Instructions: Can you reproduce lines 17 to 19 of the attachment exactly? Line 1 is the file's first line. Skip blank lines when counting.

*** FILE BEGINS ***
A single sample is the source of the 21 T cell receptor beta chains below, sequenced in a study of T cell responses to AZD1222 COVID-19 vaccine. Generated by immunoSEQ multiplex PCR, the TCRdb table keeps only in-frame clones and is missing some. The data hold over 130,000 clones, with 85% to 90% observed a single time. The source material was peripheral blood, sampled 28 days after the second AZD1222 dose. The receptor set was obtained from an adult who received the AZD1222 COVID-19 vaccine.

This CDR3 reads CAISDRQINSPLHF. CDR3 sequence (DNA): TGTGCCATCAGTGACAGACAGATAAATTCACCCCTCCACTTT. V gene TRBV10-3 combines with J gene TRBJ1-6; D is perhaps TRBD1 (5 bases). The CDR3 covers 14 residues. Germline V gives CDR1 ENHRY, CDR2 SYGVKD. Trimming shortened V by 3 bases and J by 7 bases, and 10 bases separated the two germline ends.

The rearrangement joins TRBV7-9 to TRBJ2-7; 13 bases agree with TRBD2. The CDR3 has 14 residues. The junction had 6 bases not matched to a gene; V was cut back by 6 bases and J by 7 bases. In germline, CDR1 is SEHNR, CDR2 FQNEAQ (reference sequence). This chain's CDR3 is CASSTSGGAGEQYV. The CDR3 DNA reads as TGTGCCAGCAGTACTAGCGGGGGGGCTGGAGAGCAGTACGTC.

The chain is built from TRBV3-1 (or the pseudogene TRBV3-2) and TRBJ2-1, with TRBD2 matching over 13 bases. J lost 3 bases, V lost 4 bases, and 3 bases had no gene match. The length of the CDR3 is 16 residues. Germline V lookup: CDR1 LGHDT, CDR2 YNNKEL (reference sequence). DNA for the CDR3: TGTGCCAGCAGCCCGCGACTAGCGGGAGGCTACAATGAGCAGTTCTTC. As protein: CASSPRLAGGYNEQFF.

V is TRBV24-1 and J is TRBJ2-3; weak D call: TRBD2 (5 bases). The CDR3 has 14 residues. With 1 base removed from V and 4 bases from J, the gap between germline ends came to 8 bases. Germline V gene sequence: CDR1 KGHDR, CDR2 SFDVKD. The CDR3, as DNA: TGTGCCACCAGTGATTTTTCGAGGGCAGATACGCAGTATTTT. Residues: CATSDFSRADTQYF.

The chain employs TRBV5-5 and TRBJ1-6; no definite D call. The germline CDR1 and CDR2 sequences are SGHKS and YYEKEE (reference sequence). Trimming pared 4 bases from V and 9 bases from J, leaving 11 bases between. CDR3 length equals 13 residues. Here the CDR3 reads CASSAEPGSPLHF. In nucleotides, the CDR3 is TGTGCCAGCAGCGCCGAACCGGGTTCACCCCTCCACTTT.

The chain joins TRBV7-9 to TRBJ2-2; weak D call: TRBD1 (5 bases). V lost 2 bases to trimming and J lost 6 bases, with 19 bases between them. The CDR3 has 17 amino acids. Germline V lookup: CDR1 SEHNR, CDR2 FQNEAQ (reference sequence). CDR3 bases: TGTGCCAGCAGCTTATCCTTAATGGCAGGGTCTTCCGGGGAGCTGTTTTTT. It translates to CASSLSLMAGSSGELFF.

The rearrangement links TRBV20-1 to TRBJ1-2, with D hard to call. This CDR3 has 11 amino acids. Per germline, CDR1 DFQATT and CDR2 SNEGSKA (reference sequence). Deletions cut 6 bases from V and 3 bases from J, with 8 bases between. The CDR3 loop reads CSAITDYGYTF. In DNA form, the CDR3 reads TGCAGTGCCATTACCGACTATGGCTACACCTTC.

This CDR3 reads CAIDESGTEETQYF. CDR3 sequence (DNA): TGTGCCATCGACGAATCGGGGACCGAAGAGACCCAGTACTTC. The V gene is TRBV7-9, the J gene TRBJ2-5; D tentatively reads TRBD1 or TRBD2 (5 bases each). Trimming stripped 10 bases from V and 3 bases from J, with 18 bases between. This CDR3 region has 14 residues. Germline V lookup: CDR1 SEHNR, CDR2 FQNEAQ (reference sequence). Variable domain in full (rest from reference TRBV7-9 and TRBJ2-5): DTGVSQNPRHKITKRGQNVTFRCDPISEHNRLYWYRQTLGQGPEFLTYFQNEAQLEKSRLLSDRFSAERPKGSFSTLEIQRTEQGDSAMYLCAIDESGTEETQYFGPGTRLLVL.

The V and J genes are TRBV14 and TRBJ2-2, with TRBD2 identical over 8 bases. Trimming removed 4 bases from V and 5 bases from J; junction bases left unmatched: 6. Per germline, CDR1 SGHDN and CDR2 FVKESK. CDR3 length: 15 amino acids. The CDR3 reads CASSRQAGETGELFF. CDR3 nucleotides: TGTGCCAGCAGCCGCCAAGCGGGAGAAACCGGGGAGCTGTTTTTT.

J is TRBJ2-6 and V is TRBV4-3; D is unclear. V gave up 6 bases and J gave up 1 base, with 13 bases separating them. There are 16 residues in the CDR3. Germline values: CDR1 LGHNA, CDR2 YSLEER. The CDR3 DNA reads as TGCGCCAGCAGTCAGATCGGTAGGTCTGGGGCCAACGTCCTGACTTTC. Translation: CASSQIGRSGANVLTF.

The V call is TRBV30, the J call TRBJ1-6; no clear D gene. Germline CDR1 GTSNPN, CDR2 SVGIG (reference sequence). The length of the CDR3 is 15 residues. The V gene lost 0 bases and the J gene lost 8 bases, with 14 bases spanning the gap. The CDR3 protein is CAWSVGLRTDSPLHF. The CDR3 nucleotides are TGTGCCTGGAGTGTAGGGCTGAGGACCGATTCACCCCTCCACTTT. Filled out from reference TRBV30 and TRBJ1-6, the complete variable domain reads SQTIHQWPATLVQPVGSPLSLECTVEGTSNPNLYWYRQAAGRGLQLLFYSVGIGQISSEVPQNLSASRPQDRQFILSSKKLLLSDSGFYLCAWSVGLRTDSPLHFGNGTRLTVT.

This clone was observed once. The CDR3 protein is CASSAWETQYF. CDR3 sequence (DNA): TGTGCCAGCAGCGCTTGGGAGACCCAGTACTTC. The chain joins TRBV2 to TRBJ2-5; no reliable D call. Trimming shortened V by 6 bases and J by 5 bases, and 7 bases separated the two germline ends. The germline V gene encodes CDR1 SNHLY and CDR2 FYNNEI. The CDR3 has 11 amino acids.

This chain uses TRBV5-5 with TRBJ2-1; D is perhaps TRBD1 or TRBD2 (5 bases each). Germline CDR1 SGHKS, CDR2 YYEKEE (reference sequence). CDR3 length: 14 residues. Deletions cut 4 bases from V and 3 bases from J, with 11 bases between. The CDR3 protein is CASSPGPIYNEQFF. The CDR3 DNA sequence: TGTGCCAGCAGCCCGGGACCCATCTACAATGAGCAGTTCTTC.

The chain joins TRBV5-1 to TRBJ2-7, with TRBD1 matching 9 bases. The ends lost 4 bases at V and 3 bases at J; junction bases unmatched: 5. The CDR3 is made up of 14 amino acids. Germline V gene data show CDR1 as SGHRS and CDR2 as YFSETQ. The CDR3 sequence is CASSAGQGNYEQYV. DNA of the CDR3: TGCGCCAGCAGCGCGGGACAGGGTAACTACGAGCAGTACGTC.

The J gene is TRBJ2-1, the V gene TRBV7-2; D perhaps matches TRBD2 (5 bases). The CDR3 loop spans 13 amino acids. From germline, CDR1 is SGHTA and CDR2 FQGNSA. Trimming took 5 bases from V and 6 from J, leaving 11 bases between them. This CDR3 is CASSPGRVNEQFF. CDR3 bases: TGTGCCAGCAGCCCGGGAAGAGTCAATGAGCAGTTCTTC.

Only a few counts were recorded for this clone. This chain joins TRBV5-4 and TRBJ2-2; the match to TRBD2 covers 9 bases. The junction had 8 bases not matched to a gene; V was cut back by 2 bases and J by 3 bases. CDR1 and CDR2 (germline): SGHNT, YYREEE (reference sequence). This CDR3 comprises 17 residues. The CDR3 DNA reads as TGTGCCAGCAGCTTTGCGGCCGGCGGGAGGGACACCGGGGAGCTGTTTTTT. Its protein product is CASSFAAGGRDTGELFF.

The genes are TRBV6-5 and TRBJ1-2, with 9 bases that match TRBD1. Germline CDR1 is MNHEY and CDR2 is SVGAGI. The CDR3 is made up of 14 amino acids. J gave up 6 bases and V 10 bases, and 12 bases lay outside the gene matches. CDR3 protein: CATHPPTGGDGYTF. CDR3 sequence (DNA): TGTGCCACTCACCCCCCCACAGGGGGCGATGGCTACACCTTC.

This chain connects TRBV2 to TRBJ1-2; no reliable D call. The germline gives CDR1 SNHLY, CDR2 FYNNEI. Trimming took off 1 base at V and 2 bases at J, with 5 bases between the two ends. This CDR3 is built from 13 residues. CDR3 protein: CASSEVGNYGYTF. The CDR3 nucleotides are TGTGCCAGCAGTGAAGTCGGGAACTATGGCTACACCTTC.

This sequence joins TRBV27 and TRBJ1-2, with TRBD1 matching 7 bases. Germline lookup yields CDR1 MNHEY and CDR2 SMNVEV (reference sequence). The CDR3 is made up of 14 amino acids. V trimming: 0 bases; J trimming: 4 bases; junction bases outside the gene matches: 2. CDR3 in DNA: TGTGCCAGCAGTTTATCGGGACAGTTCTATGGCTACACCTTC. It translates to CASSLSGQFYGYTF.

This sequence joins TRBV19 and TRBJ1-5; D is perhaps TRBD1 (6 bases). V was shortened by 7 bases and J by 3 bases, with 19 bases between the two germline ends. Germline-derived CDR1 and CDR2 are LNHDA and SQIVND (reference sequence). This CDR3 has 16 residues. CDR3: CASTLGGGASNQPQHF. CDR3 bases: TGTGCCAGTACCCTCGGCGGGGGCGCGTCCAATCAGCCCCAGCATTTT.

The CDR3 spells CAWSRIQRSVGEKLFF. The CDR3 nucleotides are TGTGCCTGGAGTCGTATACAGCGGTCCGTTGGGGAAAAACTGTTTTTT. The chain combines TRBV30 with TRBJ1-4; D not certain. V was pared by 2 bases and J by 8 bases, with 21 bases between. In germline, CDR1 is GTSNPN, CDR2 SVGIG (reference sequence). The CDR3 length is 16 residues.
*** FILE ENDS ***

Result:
Only a few counts were recorded for this clone. This chain joins TRBV5-4 and TRBJ2-2; the match to TRBD2 covers 9 bases. The junction had 8 bases not matched to a gene; V was cut back by 2 bases and J by 3 bases. CDR1 and CDR2 (germline): SGHNT, YYREEE (reference sequence). This CDR3 comprises 17 residues. The CDR3 DNA reads as TGTGCCAGCAGCTTTGCGGCCGGCGGGAGGGACACCGGGGAGCTGTTTTTT. Its protein product is CASSFAAGGRDTGELFF.

The genes are TRBV6-5 and TRBJ1-2, with 9 bases that match TRBD1. Germline CDR1 is MNHEY and CDR2 is SVGAGI. The CDR3 is made up of 14 amino acids. J gave up 6 bases and V 10 bases, and 12 bases lay outside the gene matches. CDR3 protein: CATHPPTGGDGYTF. CDR3 sequence (DNA): TGTGCCACTCACCCCCCCACAGGGGGCGATGGCTACACCTTC.

This chain connects TRBV2 to TRBJ1-2; no reliable D call. The germline gives CDR1 SNHLY, CDR2 FYNNEI. Trimming took off 1 base at V and 2 bases at J, with 5 bases between the two ends. This CDR3 is built from 13 residues. CDR3 protein: CASSEVGNYGYTF. The CDR3 nucleotides are TGTGCCAGCAGTGAAGTCGGGAACTATGGCTACACCTTC.